Creative Leadership represents a seamless evolution from various established leadership theories, including Transformational Leadership, Authentic Leadership, and Servant Leadership. It goes beyond mere moral values and encompasses inspirational influence, delving further into areas of social impact, inter-enterprise collaboration, and a proactive commitment to safeguarding planet Earth and its valuable resources.
The essential factor in fostering a sense of purpose, belonging, and growth for both employees and the organization lies in transitioning from an individualistic “Me” perspective to a collective “We” mindset.
Leaders who embrace this shift from “Me” to “We” demonstrate a remarkable capacity to devise and actualize innovative solutions, particularly when confronted with intricate and evolving circumstances. They are the ones capable of providing a clear sense of purpose for their teams even in times of uncertainty and when novel approaches have yet to emerge. These leaders not only navigate through unpredictability but also harness it to their advantage.
As part of my coach training program, I was introduced to the transformative “FlipIt” Framework, which offers a wide spectrum of powerful tools to shift a client’s perspective from a disempowering stance to one that facilitates progress and forward movement. This four-step process for change commences by shedding light on the problem, issue, or challenge at hand. It encourages clients to reflect on how they feel when faced with the problem and consider their current perspective, which might be keeping them stuck or hindering progress. Subsequently, the “FlipIt” Framework replaces the limiting perspective with a more empowering and enabling viewpoint, stimulating the client to explore alternative approaches for addressing the original challenge.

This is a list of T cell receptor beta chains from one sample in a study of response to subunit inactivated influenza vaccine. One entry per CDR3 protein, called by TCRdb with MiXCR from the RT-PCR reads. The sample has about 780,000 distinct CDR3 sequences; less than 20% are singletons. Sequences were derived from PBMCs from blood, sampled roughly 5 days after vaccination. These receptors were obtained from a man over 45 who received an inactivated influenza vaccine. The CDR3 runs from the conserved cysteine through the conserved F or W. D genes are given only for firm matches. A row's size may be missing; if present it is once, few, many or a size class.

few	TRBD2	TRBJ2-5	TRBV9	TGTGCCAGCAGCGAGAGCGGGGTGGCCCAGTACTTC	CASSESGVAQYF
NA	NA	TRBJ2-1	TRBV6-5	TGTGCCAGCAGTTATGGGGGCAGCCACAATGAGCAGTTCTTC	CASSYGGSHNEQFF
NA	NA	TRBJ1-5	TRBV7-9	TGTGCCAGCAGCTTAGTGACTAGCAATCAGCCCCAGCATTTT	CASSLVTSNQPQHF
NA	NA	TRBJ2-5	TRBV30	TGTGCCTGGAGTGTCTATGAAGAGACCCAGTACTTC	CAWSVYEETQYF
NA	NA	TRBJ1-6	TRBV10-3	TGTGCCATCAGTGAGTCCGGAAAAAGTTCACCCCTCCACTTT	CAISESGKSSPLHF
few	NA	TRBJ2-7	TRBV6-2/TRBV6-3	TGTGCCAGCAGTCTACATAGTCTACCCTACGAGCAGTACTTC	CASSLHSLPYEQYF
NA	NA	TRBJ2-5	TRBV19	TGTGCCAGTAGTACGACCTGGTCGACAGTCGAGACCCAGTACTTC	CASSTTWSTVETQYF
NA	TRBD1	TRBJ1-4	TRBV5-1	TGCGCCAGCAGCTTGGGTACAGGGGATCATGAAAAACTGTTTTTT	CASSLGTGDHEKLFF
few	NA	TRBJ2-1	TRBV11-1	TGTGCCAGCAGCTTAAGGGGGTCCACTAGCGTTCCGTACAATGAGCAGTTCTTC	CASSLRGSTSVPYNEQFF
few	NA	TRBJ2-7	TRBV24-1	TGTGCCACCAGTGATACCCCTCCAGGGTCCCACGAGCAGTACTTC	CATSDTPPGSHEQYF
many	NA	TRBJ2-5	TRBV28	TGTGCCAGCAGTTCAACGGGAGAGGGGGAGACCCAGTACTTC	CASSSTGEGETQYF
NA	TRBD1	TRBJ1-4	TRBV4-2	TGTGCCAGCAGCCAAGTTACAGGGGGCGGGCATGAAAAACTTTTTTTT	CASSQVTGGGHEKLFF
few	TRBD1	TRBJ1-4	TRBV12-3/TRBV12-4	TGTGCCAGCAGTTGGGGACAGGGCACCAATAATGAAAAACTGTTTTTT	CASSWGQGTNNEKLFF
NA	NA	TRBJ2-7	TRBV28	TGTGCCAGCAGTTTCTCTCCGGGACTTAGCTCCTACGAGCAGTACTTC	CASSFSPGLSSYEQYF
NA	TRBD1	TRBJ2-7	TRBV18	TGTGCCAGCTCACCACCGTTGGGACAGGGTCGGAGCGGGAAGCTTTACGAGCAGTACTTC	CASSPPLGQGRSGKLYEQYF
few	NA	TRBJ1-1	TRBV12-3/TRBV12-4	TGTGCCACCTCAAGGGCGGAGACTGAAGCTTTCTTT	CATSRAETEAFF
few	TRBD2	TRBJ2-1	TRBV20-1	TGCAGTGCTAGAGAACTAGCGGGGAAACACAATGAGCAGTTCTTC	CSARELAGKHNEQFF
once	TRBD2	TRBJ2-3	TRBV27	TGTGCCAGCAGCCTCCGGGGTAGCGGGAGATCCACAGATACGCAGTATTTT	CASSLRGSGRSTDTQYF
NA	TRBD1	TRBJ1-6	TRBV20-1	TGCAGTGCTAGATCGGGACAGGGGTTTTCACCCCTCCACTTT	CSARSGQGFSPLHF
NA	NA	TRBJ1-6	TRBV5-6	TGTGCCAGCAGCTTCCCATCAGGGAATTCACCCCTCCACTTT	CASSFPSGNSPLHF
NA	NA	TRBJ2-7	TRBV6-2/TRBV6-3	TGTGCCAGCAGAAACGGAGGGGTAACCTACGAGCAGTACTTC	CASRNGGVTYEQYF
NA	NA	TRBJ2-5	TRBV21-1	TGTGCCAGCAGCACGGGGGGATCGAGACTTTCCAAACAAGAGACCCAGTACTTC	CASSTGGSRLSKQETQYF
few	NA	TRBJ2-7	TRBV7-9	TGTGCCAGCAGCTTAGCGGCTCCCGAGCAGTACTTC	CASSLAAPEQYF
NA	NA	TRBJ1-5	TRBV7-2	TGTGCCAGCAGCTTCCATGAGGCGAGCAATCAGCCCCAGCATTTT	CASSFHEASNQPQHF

By employing the “FlipIt” process, clients are gently guided out of the mental framework that obstructs potential solutions from emerging. Furthermore, it courageously challenges any perceived truths that the client may have inadvertently established or solidified about the problem. The simple yet profound question of “what if…” disrupts the pattern of learned acceptance, compelling the client to envision the challenge from a fresh, empowering perspective, opening up a realm of new possibilities.
This Power Tool aims to address a fundamental aspect of leadership — guiding clients to shift their perspective from self-centered pursuits and personal career advancement to inspiring and instilling a sense of purpose within their teams and roles. Even amidst an economic downturn, the talent war continues, and attracting truly exceptional employees who can make a difference remains a challenge. These sought-after talents have their own set of demands: they seek meaningful connections with their leaders and don’t want to work in anonymity under someone they barely know, nor are they solely driven by the prestige of a well-established multinational or a hefty paycheck.
The younger generation, like Gen Y, is especially motivated by leaders who exhibit a clear passion and a sense of purpose, and they are drawn to organizations with a compelling vision that aligns with a triple bottom line — people, planet, and profit. To attract the right talent, creative leadership must embody these qualities and present an inspiring vision for the company’s future.
Creative Leaders Live In Paradox – THNK School of Creative Leadership